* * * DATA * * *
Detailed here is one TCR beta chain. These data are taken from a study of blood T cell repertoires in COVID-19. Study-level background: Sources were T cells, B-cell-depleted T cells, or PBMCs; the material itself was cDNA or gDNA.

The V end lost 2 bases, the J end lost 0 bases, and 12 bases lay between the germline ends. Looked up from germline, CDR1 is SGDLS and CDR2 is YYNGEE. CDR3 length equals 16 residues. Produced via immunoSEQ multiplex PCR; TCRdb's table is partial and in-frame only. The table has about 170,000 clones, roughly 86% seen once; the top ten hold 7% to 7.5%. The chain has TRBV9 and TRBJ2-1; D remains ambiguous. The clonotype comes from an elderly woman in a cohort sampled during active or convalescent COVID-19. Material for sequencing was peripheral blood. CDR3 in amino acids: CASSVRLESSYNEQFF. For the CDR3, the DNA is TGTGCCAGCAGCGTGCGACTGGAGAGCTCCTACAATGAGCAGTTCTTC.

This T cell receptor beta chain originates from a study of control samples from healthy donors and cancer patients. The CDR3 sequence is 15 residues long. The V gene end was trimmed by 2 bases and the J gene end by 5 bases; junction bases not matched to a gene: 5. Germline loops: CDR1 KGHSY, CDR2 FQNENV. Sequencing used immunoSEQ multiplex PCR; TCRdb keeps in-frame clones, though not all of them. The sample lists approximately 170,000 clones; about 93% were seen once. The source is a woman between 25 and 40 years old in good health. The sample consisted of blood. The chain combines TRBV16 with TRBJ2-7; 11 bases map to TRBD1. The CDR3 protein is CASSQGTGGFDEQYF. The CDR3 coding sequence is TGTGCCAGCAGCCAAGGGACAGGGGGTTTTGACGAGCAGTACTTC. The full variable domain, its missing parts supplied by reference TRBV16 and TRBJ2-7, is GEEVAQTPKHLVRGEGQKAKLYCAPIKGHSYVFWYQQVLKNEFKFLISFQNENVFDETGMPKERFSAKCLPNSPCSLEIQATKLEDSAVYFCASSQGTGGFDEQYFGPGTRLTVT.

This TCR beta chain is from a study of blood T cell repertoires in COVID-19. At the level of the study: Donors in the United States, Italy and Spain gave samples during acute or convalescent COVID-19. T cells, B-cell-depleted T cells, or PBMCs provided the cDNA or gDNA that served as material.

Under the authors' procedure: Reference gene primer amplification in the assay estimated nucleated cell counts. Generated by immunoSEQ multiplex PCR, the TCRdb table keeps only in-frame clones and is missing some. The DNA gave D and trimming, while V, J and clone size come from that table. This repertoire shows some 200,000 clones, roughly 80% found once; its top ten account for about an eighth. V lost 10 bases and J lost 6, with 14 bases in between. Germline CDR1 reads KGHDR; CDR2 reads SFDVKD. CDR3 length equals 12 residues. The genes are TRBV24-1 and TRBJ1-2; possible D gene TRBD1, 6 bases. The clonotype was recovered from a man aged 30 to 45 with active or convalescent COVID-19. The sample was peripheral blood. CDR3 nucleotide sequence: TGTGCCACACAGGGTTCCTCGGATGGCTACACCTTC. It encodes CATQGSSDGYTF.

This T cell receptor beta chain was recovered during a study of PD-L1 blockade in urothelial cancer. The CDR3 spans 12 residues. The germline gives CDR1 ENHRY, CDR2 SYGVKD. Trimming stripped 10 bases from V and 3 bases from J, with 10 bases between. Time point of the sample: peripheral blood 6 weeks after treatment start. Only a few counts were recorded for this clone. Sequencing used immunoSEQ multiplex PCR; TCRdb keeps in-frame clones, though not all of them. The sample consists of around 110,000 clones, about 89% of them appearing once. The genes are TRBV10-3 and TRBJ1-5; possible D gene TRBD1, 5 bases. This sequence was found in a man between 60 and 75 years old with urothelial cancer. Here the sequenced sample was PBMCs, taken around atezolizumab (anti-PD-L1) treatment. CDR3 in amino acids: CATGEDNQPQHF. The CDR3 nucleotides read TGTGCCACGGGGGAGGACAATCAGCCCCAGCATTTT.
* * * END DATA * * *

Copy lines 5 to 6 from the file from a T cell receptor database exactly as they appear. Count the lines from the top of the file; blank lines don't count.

Under the authors' procedure: Reference gene primer amplification in the assay estimated nucleated cell counts. Generated by immunoSEQ multiplex PCR, the TCRdb table keeps only in-frame clones and is missing some. The DNA gave D and trimming, while V, J and clone size come from that table. This repertoire shows some 200,000 clones, roughly 80% found once; its top ten account for about an eighth. V lost 10 bases and J lost 6, with 14 bases in between. Germline CDR1 reads KGHDR; CDR2 reads SFDVKD. CDR3 length equals 12 residues. The genes are TRBV24-1 and TRBJ1-2; possible D gene TRBD1, 6 bases. The clonotype was recovered from a man aged 30 to 45 with active or convalescent COVID-19. The sample was peripheral blood. CDR3 nucleotide sequence: TGTGCCACACAGGGTTCCTCGGATGGCTACACCTTC. It encodes CATQGSSDGYTF.

This T cell receptor beta chain was recovered during a study of PD-L1 blockade in urothelial cancer. The CDR3 spans 12 residues. The germline gives CDR1 ENHRY, CDR2 SYGVKD. Trimming stripped 10 bases from V and 3 bases from J, with 10 bases between. Time point of the sample: peripheral blood 6 weeks after treatment start. Only a few counts were recorded for this clone. Sequencing used immunoSEQ multiplex PCR; TCRdb keeps in-frame clones, though not all of them. The sample consists of around 110,000 clones, about 89% of them appearing once. The genes are TRBV10-3 and TRBJ1-5; possible D gene TRBD1, 5 bases. This sequence was found in a man between 60 and 75 years old with urothelial cancer. Here the sequenced sample was PBMCs, taken around atezolizumab (anti-PD-L1) treatment. CDR3 in amino acids: CATGEDNQPQHF. The CDR3 nucleotides read TGTGCCACGGGGGAGGACAATCAGCCCCAGCATTTT.